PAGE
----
Will Knight has written several articles over this past year in MIT’s flagship journal Technology Review that have discussed growing concerns in the field of Artificial Intelligence (AI) that may be of concern for bioethicists. The first concern is in the area of bias. In an article entitled “Forget Killer Robots – Bias is the Real AI Danger”, Knight provides real world examples of this hidden bias affecting people negatively. One example is an AI system called COMPASS, which is used by judges to determine the likelihood of reoffending by inmates who are up for parole. An independent review claims that algorithm may be biased against minorities. In a separate article, Knight identified additional examples in other AI algorithms that introduced gender or minority bias in software used to rank teachers, approve bank loans and interpret natural language processing. None of these examples argued that this bias was introduced intentionally or maliciously (though that certainly could happen).
This is where Knight’s the second concern becomes apparent. The problem may be that the algorithms are too complex for even their programmers to retroactively examine for bias. To understand the complexity issue, one must have an introductory idea of how the current AI programs work. Previously, computer programs had their algorithms “hard-wired” so to speak. The programs were essentially complex “if this, then do this” sequences. A programmer could look at the code and generally understand how the program would react to a given input. Beginning in the 1980’s, programmers started experimenting with code written to behave like a brain neuron might behave. The goal of the program was to model a human neuron, including the ability of the neuron to change its output behavior in real time. A neurobiologist would recognize the programming pattern as modeling the many layers of neurons in the human brain. A biofeedback expert would recognize the programming pattern as including feedback to change the input sensitivities based upon certain output goals – “teaching” the program to recognize a face or image in a larger picture is one such example. If you want to dive deep here, begin with this link.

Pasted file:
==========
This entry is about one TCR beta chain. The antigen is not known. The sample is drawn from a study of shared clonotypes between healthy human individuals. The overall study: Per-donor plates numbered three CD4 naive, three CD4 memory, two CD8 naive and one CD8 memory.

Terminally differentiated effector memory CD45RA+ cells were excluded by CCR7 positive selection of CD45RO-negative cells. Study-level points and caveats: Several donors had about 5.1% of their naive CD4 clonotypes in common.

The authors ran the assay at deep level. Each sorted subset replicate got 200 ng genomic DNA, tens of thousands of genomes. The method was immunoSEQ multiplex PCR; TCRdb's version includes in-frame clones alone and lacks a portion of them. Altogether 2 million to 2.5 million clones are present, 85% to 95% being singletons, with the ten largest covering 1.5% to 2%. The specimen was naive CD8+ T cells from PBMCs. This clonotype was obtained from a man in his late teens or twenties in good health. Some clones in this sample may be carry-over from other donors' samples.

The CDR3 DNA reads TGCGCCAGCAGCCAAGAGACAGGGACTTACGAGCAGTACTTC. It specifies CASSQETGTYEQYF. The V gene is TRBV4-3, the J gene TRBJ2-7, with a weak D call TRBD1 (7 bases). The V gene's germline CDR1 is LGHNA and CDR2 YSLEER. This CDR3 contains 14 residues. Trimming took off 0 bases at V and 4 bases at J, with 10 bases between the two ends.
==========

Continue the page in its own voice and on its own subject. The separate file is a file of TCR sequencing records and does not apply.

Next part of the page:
This type of programming had limited use in the 1980s because the computers were too simple and could only model simple neurons and only a limited number at one time. Fast forward to the 21st century and 30 years of Moore’s Law of exponential growth in computing power and complexity, and suddenly, these neural networks are modeling multiple layers with millions of neurons. The programs are starting to be useful in analyzing complex big data and finding patterns (literally, a needle in a haystack) and this is becoming useful in many fields, including medical diagnosis and patient management. The problem is that even the programmers cannot simply look at these programs and explain how the programs came to their conclusions.
Why is this important to consider from a bioethics standpoint? Historically, arguments in bioethics could generally be categorized as consequentialist, deontological, virtue, hedonistic, divine command, etc… One’s stated position was open to debate and analysis, and the ethical worldview was apparent. A proprietary, cloud-based, black-box, big data neural network system making a medical decision obscures, perhaps unintentionally, the ethics behind the decision. The “WHY” of a medical decision is as important as the “HOW”. What goes in to a medical decision often includes ethical weighting that ought to be as transparent as possible. These issues are presently not easily examined in AI decisions. The bioethics community therefore needs to be vigilant as more medical decisions begin to rely on AI. We should welcome AI as another tool in helping us provide good healthcare. Given the above concerns regarding AI bias and complexity, we should not however simply accept AI decisions as ethically neutral.